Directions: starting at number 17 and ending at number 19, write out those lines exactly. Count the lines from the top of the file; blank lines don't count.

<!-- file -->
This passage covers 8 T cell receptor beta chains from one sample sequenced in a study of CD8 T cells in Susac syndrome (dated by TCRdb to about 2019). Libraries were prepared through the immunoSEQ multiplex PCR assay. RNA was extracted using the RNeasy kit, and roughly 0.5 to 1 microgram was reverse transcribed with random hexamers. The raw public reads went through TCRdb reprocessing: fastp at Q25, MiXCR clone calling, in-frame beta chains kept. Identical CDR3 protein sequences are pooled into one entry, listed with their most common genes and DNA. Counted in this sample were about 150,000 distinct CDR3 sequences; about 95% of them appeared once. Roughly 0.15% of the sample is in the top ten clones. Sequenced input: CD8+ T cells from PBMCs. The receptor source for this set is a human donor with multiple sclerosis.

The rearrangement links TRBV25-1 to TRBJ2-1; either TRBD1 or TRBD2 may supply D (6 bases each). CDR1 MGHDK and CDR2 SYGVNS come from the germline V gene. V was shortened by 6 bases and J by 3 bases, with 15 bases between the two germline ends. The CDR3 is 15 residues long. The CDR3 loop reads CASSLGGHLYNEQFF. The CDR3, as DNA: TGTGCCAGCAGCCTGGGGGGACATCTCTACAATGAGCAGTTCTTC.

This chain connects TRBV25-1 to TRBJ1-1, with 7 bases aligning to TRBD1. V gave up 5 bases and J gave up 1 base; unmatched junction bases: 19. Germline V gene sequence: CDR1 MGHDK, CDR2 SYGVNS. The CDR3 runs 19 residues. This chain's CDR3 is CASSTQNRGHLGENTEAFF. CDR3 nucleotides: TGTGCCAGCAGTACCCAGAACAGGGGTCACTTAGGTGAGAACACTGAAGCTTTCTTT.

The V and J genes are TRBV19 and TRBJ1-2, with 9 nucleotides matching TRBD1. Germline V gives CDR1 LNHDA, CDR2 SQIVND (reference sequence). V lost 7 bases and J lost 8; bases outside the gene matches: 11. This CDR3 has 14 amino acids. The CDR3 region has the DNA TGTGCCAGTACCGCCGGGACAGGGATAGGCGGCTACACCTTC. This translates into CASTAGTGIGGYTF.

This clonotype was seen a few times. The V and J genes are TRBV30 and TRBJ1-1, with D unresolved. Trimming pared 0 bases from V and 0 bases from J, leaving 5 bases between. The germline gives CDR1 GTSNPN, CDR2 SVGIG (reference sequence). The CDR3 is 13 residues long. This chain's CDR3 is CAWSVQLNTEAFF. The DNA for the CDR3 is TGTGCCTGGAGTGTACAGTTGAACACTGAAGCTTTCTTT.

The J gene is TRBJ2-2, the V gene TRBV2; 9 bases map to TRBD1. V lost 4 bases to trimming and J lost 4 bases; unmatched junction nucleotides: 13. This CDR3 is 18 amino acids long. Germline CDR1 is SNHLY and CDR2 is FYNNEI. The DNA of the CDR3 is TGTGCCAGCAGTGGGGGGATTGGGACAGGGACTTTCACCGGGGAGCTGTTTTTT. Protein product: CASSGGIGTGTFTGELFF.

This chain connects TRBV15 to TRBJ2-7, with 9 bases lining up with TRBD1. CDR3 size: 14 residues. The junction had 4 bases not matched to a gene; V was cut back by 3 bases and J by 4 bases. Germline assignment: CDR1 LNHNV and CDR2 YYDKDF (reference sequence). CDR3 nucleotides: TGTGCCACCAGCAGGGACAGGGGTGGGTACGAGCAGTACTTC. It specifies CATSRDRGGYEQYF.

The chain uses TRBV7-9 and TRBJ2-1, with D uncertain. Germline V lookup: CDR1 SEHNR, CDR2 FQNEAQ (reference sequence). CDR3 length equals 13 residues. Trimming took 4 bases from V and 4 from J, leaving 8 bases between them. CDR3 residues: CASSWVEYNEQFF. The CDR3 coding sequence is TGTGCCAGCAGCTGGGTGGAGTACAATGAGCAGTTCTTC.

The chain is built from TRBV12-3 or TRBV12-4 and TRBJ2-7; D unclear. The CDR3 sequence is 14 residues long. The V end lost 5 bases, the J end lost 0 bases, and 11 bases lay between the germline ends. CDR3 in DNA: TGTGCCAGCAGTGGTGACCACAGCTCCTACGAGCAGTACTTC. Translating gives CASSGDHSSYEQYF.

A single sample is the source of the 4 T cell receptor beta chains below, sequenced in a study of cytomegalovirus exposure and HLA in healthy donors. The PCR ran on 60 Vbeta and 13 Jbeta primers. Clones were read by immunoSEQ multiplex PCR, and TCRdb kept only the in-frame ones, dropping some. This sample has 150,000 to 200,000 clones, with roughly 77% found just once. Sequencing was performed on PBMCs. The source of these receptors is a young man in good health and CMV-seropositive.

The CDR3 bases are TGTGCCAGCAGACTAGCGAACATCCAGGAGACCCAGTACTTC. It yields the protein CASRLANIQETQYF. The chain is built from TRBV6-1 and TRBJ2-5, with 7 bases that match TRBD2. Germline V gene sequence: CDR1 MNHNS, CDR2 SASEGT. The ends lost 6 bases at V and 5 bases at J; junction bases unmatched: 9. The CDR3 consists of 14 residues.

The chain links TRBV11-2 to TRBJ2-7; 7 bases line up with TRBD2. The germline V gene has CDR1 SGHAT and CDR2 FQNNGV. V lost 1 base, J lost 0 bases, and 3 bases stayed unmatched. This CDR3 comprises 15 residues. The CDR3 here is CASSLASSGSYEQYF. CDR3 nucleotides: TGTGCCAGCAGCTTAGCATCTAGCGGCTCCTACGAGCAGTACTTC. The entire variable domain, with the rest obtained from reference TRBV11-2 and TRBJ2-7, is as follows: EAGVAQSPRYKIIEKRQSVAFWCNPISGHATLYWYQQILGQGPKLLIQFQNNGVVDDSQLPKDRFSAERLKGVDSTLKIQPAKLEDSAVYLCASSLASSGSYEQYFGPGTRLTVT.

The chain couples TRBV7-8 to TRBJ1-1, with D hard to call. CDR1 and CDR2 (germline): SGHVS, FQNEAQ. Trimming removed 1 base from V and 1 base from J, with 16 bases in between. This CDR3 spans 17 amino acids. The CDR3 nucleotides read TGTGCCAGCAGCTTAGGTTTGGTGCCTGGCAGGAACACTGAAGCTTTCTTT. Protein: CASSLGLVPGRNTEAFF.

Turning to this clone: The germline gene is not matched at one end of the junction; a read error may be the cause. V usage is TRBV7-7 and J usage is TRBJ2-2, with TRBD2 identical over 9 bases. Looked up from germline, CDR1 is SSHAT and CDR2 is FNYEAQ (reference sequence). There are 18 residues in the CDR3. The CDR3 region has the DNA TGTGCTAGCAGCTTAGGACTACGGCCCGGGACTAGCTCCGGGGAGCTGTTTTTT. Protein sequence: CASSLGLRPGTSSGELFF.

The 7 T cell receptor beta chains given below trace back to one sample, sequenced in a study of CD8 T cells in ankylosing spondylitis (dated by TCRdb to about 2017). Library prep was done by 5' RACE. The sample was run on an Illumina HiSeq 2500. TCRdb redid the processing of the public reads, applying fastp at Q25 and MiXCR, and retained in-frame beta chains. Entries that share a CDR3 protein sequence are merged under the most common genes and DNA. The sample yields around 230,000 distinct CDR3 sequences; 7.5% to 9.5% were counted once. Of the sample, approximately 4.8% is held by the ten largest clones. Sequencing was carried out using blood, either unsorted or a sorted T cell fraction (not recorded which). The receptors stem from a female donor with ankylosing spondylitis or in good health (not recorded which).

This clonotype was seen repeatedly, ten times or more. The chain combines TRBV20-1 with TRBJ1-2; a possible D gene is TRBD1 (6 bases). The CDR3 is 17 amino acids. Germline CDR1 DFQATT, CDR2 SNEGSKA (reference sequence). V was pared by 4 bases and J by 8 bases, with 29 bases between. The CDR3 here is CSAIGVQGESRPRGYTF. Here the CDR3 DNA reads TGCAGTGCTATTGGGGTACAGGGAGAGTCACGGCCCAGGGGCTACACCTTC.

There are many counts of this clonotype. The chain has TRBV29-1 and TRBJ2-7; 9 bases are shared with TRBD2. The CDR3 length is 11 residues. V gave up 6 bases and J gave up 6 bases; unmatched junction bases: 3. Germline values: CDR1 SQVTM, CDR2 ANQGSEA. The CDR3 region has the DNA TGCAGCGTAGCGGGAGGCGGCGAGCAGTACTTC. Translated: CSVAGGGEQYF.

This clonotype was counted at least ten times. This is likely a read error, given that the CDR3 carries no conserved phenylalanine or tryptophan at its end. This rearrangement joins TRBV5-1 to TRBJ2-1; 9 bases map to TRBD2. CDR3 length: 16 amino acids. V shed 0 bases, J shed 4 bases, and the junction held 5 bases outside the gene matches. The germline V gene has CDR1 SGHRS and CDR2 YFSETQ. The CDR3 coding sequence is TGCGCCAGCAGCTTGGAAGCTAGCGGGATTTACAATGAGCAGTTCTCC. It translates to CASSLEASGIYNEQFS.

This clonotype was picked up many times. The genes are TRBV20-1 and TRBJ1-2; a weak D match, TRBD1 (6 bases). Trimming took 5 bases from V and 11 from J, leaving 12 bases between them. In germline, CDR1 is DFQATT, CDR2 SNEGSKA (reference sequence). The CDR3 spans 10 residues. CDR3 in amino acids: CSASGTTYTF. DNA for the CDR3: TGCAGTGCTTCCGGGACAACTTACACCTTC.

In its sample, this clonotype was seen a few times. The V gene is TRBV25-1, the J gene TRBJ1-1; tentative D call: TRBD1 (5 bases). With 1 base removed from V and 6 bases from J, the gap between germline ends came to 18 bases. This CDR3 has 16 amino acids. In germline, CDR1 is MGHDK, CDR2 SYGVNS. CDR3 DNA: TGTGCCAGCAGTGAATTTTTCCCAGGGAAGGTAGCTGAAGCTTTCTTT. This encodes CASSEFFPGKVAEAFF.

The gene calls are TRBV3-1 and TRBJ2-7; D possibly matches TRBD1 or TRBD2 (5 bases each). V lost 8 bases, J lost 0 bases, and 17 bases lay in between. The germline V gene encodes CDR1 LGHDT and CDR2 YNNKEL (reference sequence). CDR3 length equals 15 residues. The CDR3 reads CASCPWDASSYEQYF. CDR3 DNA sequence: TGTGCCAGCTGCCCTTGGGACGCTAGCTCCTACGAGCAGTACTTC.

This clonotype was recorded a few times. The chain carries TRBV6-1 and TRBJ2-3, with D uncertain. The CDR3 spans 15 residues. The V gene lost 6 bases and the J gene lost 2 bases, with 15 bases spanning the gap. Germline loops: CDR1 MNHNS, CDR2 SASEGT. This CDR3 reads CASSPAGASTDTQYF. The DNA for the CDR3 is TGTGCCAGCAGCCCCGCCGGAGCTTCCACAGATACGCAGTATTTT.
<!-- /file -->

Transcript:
There are many counts of this clonotype. The chain has TRBV29-1 and TRBJ2-7; 9 bases are shared with TRBD2. The CDR3 length is 11 residues. V gave up 6 bases and J gave up 6 bases; unmatched junction bases: 3. Germline values: CDR1 SQVTM, CDR2 ANQGSEA. The CDR3 region has the DNA TGCAGCGTAGCGGGAGGCGGCGAGCAGTACTTC. Translated: CSVAGGGEQYF.

This clonotype was counted at least ten times. This is likely a read error, given that the CDR3 carries no conserved phenylalanine or tryptophan at its end. This rearrangement joins TRBV5-1 to TRBJ2-1; 9 bases map to TRBD2. CDR3 length: 16 amino acids. V shed 0 bases, J shed 4 bases, and the junction held 5 bases outside the gene matches. The germline V gene has CDR1 SGHRS and CDR2 YFSETQ. The CDR3 coding sequence is TGCGCCAGCAGCTTGGAAGCTAGCGGGATTTACAATGAGCAGTTCTCC. It translates to CASSLEASGIYNEQFS.

This clonotype was picked up many times. The genes are TRBV20-1 and TRBJ1-2; a weak D match, TRBD1 (6 bases). Trimming took 5 bases from V and 11 from J, leaving 12 bases between them. In germline, CDR1 is DFQATT, CDR2 SNEGSKA (reference sequence). The CDR3 spans 10 residues. CDR3 in amino acids: CSASGTTYTF. DNA for the CDR3: TGCAGTGCTTCCGGGACAACTTACACCTTC.